MOSCOW – High fees, spying, and outright blockage — Central Asia’s regimes are not short of ways to control Internet blogs and social networks which have mobilised the recent protests in the Middle East.
Strategies vary across the former Soviet republics of the region, whose regimes are largely authoritarian and where voicing dissent online can result in persecution.
In some countries, even getting online is an insurmountable challenge. Internet access at home became available in Turkmenistan only in 2008, and state provider charges $7,000 dollars per month for unlimited high speed access.
That is beyond reach for the vast majority of people in a country where monthly per capita GDP is just over 600 dollars. But even at that price, only the so-called “Turkmenet” is available: access to YouTube, Facebook, Twitter, and popular blogging platforms like LiveJournal are blocked.
Internet cafes have existed in the isolated energy-rich state since 2007, but customers have to show their passports to use them.
Media in Turkmenistan or neighbouring Uzbekistan have not highlighted the revolutions in Egypt and Tunisia, where mobilisation was largely possible due to the Internet.
US Assistant Secretary Robert Blake issued a soft warning last week during a visit to the region, marking the “importance of free media and other such mechanisms” in letting young people express themselves.
“It’s important for leaders in relatively closed societies to heed the lessons, to listen to the lessons of what’s happened in Tunisia and in Egypt,” he said in Ashgabat.
That message has been ignored in Uzbekistan, ruled for more than two decades by President Islam Karimov, where tight control over the Internet was imposed after regime changes in Ukraine and Georgia in mid-2000s.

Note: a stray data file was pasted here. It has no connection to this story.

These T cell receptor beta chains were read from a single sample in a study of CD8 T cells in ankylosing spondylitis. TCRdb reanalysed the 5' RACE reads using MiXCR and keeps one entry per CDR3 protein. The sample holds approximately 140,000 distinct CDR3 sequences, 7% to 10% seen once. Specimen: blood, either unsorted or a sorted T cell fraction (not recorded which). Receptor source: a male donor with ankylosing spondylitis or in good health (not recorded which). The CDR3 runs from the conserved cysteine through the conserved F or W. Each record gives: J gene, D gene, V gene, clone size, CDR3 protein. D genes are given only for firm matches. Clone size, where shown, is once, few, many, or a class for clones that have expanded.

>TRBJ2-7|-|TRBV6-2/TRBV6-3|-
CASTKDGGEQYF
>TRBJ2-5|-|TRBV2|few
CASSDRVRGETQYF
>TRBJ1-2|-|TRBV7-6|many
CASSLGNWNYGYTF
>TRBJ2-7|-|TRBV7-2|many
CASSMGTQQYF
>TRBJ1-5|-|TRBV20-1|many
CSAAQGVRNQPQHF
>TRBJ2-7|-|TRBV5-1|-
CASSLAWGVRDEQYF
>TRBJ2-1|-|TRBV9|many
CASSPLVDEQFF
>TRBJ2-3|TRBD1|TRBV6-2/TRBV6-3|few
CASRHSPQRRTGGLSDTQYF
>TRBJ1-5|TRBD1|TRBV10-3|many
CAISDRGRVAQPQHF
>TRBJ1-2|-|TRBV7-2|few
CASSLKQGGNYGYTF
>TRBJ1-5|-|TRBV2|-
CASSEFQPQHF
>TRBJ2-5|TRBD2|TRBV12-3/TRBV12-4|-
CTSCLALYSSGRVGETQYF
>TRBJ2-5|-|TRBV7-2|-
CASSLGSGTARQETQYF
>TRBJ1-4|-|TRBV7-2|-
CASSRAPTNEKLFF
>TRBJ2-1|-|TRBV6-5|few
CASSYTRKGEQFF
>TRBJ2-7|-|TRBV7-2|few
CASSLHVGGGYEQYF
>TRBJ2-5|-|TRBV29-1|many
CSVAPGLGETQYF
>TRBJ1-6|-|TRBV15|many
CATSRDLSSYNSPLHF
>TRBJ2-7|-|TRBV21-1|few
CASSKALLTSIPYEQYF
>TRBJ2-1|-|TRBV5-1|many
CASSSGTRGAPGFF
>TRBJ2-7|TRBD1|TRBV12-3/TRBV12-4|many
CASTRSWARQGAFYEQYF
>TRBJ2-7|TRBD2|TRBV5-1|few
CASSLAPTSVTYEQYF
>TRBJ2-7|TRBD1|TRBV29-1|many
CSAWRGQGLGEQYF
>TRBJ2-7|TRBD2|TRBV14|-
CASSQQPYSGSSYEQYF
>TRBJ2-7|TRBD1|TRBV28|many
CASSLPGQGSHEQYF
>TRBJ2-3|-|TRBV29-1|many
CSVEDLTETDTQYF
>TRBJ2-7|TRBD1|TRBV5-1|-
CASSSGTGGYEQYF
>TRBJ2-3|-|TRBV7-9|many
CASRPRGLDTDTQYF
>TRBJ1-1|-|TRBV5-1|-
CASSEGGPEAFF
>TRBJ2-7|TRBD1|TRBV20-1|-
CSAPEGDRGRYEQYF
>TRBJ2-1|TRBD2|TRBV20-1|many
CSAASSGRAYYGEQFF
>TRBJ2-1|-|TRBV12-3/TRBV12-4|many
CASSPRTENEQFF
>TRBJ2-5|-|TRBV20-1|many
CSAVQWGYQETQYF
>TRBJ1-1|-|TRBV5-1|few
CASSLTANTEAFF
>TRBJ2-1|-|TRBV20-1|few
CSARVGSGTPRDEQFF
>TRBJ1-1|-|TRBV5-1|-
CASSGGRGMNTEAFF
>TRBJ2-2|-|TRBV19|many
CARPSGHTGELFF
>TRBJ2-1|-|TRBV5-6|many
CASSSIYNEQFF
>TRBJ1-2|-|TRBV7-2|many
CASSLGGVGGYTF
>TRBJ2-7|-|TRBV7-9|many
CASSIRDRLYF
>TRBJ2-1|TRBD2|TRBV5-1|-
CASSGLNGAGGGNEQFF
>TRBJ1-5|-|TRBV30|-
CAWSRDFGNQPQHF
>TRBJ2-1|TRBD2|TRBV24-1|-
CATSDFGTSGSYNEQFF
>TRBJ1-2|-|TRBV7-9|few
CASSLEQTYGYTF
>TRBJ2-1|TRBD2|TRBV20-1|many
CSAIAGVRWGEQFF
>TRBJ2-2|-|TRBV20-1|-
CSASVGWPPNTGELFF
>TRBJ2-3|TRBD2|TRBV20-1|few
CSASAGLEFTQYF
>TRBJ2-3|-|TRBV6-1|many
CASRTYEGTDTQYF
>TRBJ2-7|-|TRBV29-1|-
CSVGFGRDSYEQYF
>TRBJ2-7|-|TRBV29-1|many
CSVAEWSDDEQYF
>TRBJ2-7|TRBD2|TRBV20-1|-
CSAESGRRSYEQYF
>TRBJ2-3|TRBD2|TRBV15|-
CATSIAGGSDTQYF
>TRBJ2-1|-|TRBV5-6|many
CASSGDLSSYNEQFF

Any Internet user can be disconnected the moment his activities are deemed dangerous for the state. But disconnection is not the worst outcome for independent thinkers in Central Asia’s most populous country.
A moderator of popular forum arbuz.com, which was created abroad and is critical of the regime, recently urged visitors to be careful after “some forum participants got arrested by the security forces in Uzbekistan for participating in this forum.”
“You should NEVER under ANY circumstances attempt to open the forum when you are in Uzbekistan… I want you guys all to be safe and take my message very seriously,” the message stated.
Warning signs at Internet cafes in the country openly say that “Visiting websites that contain anti-constitutional, religious extremist and pornographic contents are prohibited,” and independent news websites are blocked.
“Despite the existence of new communication technologies, Uzbekistan remains largely isolated from the rest of the world,” said rights activist Surat Ikhramov.
Rights watchdog Reporters Without Borders has named Uzbekistan and Turkmenistan among the 12 countries that are “enemies of the Internet,” along with North Korea.
In Kazakhstan, the region’s most prosperous country, where Nursultan Nazarbayev has ruled since 1989, Internet control has tightened with a 2009 bill naming every website a media outlet.
“The situation with the freedom of expression has worsened since 2009, and in 2010 there was the biggest degradation,” said Irina Mednikova, coordinator of Kazakh movement “For Free Internet”.
“Every website automatically becomes a media outlet, even blogs that don’t require any registration,” she said.
“Very often the government uses a standard method, where media criticizing the government are accused of absurd things, and after a series of court cases, fines, and arrests they simply close.”
Kazakhstan’s oppositional news website Respublika, the online TV channel KPlus-TV.net, and Internet radio Inkar, have been blocked, along with blogging platforms Kub.info and Livejournal.
“We constantly observe continued pressure on independent publications, of which there are no more than ten in the whole country,” Mednikova said.